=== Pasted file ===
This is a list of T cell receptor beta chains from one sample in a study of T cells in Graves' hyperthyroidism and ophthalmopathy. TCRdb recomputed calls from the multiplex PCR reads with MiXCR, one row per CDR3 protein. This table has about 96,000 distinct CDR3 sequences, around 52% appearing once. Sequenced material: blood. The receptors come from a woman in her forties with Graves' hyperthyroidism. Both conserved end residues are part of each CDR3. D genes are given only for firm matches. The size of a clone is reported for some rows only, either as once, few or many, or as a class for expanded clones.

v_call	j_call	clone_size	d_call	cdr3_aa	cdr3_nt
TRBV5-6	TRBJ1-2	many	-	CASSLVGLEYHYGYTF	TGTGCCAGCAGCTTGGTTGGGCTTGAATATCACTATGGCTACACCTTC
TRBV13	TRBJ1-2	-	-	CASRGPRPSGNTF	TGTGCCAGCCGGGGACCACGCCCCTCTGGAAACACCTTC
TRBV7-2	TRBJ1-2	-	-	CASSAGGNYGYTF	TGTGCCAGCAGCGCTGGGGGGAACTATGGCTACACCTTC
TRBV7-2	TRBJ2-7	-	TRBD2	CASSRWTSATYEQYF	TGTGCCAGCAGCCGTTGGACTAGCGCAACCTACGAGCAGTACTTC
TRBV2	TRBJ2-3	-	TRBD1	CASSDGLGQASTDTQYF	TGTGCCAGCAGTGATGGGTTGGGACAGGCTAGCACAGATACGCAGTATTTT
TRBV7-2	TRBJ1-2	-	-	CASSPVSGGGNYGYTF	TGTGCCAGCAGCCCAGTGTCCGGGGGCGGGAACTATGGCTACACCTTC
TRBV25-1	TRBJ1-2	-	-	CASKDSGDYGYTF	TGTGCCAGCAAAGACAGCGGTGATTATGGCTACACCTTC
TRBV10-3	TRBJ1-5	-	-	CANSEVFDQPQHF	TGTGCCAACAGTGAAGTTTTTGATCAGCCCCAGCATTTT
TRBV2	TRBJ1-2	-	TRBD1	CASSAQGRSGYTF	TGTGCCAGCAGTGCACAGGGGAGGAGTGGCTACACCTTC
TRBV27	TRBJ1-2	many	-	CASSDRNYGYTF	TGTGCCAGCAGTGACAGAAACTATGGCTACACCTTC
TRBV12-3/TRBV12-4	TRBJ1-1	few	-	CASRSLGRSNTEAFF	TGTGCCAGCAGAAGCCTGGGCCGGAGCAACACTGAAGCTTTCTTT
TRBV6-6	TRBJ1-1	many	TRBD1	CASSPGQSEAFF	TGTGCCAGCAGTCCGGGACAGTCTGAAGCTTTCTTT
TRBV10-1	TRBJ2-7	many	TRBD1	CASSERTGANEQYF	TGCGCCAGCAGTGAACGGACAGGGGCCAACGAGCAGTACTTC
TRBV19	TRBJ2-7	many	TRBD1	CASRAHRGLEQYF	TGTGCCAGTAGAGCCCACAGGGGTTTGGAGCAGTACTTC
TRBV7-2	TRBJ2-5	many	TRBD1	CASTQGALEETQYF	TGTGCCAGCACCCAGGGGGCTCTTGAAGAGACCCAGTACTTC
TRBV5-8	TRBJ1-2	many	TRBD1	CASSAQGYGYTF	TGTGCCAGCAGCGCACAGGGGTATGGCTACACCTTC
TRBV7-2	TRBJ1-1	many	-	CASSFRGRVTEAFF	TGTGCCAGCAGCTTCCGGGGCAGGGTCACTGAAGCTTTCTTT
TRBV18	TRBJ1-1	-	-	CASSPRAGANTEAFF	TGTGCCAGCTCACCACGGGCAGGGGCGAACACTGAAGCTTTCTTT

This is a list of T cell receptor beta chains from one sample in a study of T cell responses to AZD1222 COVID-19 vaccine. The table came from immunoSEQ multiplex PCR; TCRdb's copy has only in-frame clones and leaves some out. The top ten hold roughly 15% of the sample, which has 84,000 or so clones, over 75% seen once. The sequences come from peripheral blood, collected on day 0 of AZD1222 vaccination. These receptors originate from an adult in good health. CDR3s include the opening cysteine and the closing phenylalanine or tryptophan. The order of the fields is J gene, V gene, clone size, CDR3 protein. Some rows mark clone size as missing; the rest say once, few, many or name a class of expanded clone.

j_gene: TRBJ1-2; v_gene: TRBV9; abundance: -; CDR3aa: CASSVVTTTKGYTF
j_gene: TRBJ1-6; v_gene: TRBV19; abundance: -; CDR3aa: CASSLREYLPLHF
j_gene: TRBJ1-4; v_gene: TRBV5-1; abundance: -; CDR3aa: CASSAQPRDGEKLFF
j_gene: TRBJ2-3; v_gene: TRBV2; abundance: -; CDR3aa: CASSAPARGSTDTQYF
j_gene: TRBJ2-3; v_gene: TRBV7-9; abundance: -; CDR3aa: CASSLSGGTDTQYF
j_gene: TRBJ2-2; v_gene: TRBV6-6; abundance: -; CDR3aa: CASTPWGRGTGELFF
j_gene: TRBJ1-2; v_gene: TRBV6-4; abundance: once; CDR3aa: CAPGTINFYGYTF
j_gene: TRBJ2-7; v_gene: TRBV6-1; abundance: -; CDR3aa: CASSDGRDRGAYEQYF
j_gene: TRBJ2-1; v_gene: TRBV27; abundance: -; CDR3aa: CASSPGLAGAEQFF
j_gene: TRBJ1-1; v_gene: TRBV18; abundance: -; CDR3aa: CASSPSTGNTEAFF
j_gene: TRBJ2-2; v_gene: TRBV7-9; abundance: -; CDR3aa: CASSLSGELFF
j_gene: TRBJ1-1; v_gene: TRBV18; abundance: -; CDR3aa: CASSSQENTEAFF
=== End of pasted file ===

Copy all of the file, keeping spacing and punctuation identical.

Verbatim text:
This is a list of T cell receptor beta chains from one sample in a study of T cells in Graves' hyperthyroidism and ophthalmopathy. TCRdb recomputed calls from the multiplex PCR reads with MiXCR, one row per CDR3 protein. This table has about 96,000 distinct CDR3 sequences, around 52% appearing once. Sequenced material: blood. The receptors come from a woman in her forties with Graves' hyperthyroidism. Both conserved end residues are part of each CDR3. D genes are given only for firm matches. The size of a clone is reported for some rows only, either as once, few or many, or as a class for expanded clones.

v_call	j_call	clone_size	d_call	cdr3_aa	cdr3_nt
TRBV5-6	TRBJ1-2	many	-	CASSLVGLEYHYGYTF	TGTGCCAGCAGCTTGGTTGGGCTTGAATATCACTATGGCTACACCTTC
TRBV13	TRBJ1-2	-	-	CASRGPRPSGNTF	TGTGCCAGCCGGGGACCACGCCCCTCTGGAAACACCTTC
TRBV7-2	TRBJ1-2	-	-	CASSAGGNYGYTF	TGTGCCAGCAGCGCTGGGGGGAACTATGGCTACACCTTC
TRBV7-2	TRBJ2-7	-	TRBD2	CASSRWTSATYEQYF	TGTGCCAGCAGCCGTTGGACTAGCGCAACCTACGAGCAGTACTTC
TRBV2	TRBJ2-3	-	TRBD1	CASSDGLGQASTDTQYF	TGTGCCAGCAGTGATGGGTTGGGACAGGCTAGCACAGATACGCAGTATTTT
TRBV7-2	TRBJ1-2	-	-	CASSPVSGGGNYGYTF	TGTGCCAGCAGCCCAGTGTCCGGGGGCGGGAACTATGGCTACACCTTC
TRBV25-1	TRBJ1-2	-	-	CASKDSGDYGYTF	TGTGCCAGCAAAGACAGCGGTGATTATGGCTACACCTTC
TRBV10-3	TRBJ1-5	-	-	CANSEVFDQPQHF	TGTGCCAACAGTGAAGTTTTTGATCAGCCCCAGCATTTT
TRBV2	TRBJ1-2	-	TRBD1	CASSAQGRSGYTF	TGTGCCAGCAGTGCACAGGGGAGGAGTGGCTACACCTTC
TRBV27	TRBJ1-2	many	-	CASSDRNYGYTF	TGTGCCAGCAGTGACAGAAACTATGGCTACACCTTC
TRBV12-3/TRBV12-4	TRBJ1-1	few	-	CASRSLGRSNTEAFF	TGTGCCAGCAGAAGCCTGGGCCGGAGCAACACTGAAGCTTTCTTT
TRBV6-6	TRBJ1-1	many	TRBD1	CASSPGQSEAFF	TGTGCCAGCAGTCCGGGACAGTCTGAAGCTTTCTTT
TRBV10-1	TRBJ2-7	many	TRBD1	CASSERTGANEQYF	TGCGCCAGCAGTGAACGGACAGGGGCCAACGAGCAGTACTTC
TRBV19	TRBJ2-7	many	TRBD1	CASRAHRGLEQYF	TGTGCCAGTAGAGCCCACAGGGGTTTGGAGCAGTACTTC
TRBV7-2	TRBJ2-5	many	TRBD1	CASTQGALEETQYF	TGTGCCAGCACCCAGGGGGCTCTTGAAGAGACCCAGTACTTC
TRBV5-8	TRBJ1-2	many	TRBD1	CASSAQGYGYTF	TGTGCCAGCAGCGCACAGGGGTATGGCTACACCTTC
TRBV7-2	TRBJ1-1	many	-	CASSFRGRVTEAFF	TGTGCCAGCAGCTTCCGGGGCAGGGTCACTGAAGCTTTCTTT
TRBV18	TRBJ1-1	-	-	CASSPRAGANTEAFF	TGTGCCAGCTCACCACGGGCAGGGGCGAACACTGAAGCTTTCTTT

This is a list of T cell receptor beta chains from one sample in a study of T cell responses to AZD1222 COVID-19 vaccine. The table came from immunoSEQ multiplex PCR; TCRdb's copy has only in-frame clones and leaves some out. The top ten hold roughly 15% of the sample, which has 84,000 or so clones, over 75% seen once. The sequences come from peripheral blood, collected on day 0 of AZD1222 vaccination. These receptors originate from an adult in good health. CDR3s include the opening cysteine and the closing phenylalanine or tryptophan. The order of the fields is J gene, V gene, clone size, CDR3 protein. Some rows mark clone size as missing; the rest say once, few, many or name a class of expanded clone.

j_gene: TRBJ1-2; v_gene: TRBV9; abundance: -; CDR3aa: CASSVVTTTKGYTF
j_gene: TRBJ1-6; v_gene: TRBV19; abundance: -; CDR3aa: CASSLREYLPLHF
j_gene: TRBJ1-4; v_gene: TRBV5-1; abundance: -; CDR3aa: CASSAQPRDGEKLFF
j_gene: TRBJ2-3; v_gene: TRBV2; abundance: -; CDR3aa: CASSAPARGSTDTQYF
j_gene: TRBJ2-3; v_gene: TRBV7-9; abundance: -; CDR3aa: CASSLSGGTDTQYF
j_gene: TRBJ2-2; v_gene: TRBV6-6; abundance: -; CDR3aa: CASTPWGRGTGELFF
j_gene: TRBJ1-2; v_gene: TRBV6-4; abundance: once; CDR3aa: CAPGTINFYGYTF
j_gene: TRBJ2-7; v_gene: TRBV6-1; abundance: -; CDR3aa: CASSDGRDRGAYEQYF
j_gene: TRBJ2-1; v_gene: TRBV27; abundance: -; CDR3aa: CASSPGLAGAEQFF
j_gene: TRBJ1-1; v_gene: TRBV18; abundance: -; CDR3aa: CASSPSTGNTEAFF
j_gene: TRBJ2-2; v_gene: TRBV7-9; abundance: -; CDR3aa: CASSLSGELFF
j_gene: TRBJ1-1; v_gene: TRBV18; abundance: -; CDR3aa: CASSSQENTEAFF